b. Hermes

The claims brought by Hermes are another matter. "Hermes claimed damages resulting from its purchases of Parmalat's shares at prices inflated by [Old Parmalat's alleged] fraud."*fn68 It plainly seeks the same damages here. Nevertheless, its claims are not precluded, as the Parma Court did not issue a final decision on the merits.

Hermes submitted its claims to the Parma Court prior to the approval of the Concordato, seeking to have them included on the list of Old Parmalat's liabilities. The Parma Court excluded the claims, holding that they should have been asserted against Old Parmalat's employees and auditors.*fn69 According to the declaration of Italian bankruptcy lawyer and law professor Daniela Zavattarelli, the Parma Court's decision was made as part of a "summary, administrative proceeding" that was not "based on any discovery."*fn70

"Under Italian law, this summary procedure is considered a mere administrative proceeding, which may be reversed by the court following the challenge to the prior summary ruling and following a full review of the evidence and legal argument. In fact, the subsequent proceeding involves the introduction of new evidence (including testimony not presented in the summary proceeding), along with additional briefing and argument. The summary order of the Parma court has, in fact, been challenged by Hermes and this challenge triggered the beginning of an actual civil litigation."*fn71

Courts long have held that the pendency of an appeal ordinarily does not suspend the preclusive effect of an otherwise final judgment.*fn72 But there is an exception for situations in which the appeal actually involves a trial de novo.*fn73 According to Zavattarelli, Hermes' appeal triggered full scale civil litigation and all of its attendant procedure. On appeal, Hermes will be able to take discovery, put on evidence, and make legal arguments anew.*fn74 Hence, it cannot be said that the Parma Court's decision to exclude Hermes' claims from the list of Old Parmalat's liabilities was a final adjudication on the merits.

This may mean, of course, that Hermes will end up litigating its claims simultaneously in this Court and in Italy. But this does not merit dismissal. A district court in appropriate circumstances may dismiss an action if it finds, in its discretion, that adjudication in the United States would interfere with pending litigation in a foreign court.*fn75 But New Parmalat does not move to dismiss Hermes' claims on that ground. Moreover, parallel U.S. and foreign proceedings "in the same in personam claim should ordinarily be allowed to proceed simultaneously, at least until a judgment is reached in one which can be pled as res judicata in the other."*fn76 "The mere existence of parallel foreign proceedings does not negate the district courts' 'virtually unflagging obligation . . . to exercise the jurisdiction given them."*fn77 As neither this Court nor the Parma Court yet has rendered a final decision on Hermes' claims, dismissal is inappropriate.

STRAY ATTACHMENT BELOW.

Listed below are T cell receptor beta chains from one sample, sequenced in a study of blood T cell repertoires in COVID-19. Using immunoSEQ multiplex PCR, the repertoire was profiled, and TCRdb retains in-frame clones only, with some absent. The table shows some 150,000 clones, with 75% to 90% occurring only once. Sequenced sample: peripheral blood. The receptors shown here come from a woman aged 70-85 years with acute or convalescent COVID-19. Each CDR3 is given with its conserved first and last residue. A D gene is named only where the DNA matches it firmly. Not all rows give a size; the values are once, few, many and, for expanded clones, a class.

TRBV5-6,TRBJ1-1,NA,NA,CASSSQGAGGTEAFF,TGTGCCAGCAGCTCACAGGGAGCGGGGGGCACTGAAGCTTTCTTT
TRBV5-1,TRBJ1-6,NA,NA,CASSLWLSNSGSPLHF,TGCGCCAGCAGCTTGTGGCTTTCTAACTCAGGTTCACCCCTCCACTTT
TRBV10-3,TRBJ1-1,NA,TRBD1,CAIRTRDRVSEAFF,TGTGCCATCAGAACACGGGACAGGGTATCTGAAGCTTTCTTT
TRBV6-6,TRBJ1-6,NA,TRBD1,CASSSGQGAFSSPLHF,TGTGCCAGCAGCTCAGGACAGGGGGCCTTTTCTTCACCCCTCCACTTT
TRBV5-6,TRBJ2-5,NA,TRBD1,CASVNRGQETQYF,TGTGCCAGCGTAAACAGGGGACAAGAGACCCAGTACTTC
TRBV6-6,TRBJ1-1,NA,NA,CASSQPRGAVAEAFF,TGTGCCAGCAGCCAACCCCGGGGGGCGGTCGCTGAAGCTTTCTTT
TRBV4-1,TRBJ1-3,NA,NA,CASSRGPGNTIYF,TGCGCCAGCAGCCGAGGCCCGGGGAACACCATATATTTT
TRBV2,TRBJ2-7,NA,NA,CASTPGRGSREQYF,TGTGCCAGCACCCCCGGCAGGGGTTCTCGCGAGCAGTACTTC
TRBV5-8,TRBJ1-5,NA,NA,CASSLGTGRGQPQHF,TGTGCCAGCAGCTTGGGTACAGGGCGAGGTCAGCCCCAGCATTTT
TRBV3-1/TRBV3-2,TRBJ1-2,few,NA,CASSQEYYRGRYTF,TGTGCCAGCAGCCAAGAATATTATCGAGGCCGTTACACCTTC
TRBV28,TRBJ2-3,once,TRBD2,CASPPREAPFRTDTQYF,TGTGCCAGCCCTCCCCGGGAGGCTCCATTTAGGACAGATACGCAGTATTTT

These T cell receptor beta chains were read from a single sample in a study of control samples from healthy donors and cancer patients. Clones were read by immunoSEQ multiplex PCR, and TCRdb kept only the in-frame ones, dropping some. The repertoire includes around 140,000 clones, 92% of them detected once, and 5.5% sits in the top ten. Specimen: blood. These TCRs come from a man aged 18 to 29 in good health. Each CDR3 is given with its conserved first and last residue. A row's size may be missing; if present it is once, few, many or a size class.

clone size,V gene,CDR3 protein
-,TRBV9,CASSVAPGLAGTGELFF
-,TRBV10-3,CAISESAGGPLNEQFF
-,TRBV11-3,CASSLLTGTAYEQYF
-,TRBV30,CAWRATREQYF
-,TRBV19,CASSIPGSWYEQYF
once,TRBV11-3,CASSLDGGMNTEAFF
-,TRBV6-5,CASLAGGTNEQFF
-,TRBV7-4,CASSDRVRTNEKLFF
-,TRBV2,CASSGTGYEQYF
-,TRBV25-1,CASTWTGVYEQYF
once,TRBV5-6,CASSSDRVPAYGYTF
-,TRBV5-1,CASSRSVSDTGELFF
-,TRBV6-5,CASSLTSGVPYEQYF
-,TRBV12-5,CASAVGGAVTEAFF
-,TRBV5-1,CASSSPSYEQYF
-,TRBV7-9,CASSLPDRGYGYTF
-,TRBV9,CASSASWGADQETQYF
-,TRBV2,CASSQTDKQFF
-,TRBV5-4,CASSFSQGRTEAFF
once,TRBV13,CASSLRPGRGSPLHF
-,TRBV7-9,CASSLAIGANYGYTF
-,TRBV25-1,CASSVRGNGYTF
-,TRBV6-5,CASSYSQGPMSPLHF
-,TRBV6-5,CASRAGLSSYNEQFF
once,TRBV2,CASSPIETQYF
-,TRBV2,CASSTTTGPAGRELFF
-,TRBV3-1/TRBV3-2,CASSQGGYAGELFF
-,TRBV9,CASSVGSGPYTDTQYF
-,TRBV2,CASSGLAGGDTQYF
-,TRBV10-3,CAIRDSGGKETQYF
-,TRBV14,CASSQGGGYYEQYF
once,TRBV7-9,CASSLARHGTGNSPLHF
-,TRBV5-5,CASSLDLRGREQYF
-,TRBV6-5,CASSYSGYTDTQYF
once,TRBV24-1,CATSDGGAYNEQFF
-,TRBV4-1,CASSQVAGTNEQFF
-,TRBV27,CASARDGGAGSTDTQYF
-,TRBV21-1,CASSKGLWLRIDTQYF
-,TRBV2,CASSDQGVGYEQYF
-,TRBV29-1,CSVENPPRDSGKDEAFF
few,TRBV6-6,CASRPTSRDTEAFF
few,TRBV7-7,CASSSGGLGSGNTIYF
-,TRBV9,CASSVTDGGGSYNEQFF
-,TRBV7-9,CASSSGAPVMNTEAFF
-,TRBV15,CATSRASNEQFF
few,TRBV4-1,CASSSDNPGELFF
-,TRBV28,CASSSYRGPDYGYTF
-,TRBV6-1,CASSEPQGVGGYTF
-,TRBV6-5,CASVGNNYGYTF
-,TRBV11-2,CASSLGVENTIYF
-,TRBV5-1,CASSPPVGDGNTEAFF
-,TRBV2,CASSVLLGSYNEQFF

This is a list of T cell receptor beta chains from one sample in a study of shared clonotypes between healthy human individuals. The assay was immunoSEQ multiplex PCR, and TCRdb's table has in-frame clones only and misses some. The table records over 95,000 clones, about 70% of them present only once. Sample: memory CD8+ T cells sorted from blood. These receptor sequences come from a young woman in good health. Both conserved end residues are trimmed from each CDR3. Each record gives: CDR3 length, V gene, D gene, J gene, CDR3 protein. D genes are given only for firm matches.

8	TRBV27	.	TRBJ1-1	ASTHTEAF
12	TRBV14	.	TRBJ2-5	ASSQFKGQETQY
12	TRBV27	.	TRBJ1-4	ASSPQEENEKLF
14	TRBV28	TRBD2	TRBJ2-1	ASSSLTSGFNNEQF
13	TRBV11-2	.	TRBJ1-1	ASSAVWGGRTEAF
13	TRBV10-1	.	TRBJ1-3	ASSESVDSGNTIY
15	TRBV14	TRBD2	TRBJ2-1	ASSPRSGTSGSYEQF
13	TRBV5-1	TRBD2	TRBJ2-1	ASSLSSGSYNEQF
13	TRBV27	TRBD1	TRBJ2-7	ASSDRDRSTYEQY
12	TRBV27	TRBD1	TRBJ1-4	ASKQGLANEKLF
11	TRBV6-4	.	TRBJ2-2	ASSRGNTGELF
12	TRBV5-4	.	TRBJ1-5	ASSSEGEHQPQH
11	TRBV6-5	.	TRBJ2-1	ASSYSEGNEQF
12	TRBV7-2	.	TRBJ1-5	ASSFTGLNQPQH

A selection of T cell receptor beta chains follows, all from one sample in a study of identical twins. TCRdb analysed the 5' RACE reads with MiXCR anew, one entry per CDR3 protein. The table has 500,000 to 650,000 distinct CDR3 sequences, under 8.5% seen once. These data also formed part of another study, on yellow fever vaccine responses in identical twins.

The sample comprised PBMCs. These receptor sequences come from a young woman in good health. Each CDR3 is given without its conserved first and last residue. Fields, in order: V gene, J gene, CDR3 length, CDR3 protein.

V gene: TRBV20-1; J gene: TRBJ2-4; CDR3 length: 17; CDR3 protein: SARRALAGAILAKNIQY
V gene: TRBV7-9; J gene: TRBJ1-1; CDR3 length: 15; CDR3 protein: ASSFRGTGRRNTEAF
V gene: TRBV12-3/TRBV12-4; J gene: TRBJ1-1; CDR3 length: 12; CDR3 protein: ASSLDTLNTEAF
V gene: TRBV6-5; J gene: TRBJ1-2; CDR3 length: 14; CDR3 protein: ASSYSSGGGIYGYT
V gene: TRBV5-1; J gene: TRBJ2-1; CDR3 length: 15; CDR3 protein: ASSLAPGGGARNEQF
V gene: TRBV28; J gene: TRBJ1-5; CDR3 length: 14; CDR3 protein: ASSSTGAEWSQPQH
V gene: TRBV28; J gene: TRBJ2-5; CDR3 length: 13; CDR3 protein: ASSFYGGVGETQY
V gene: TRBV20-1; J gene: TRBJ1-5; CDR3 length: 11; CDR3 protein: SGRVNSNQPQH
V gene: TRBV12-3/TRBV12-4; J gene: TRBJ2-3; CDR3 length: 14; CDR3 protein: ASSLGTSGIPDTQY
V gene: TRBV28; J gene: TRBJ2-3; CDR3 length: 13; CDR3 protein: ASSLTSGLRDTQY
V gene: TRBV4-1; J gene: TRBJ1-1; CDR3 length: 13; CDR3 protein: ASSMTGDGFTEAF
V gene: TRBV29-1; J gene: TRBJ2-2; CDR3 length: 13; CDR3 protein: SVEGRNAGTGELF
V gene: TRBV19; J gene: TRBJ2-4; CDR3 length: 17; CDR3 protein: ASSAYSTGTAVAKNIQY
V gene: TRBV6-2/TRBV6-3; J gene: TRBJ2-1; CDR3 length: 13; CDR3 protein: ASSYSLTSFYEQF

II. Motion to Modify the Section 304 Order

Section 304 of the Bankruptcy Code*fn78 provides, in relevant part, that a representative of a foreign debtor may petition a bankruptcy court to "enjoin the commencement or continuation of any action against a debtor with respect to property involved in [a] foreign proceeding."*fn79 The statute provides that, in deciding whether to grant Section 304 relief, "the court shall be guided by what will best assure an economical and expeditious administration of such estate, consistent with" six factors,*fn80 including, inter alia, the "just treatment of all holders of claims against or interests in such estate"*fn81 and "comity."*fn82

The Court previously modified the Section 304 Order to allow GTI to file a third-party complaint in the Securities Fraud Action against Old Parmalat for contribution. It based its decision principally on the following considerations: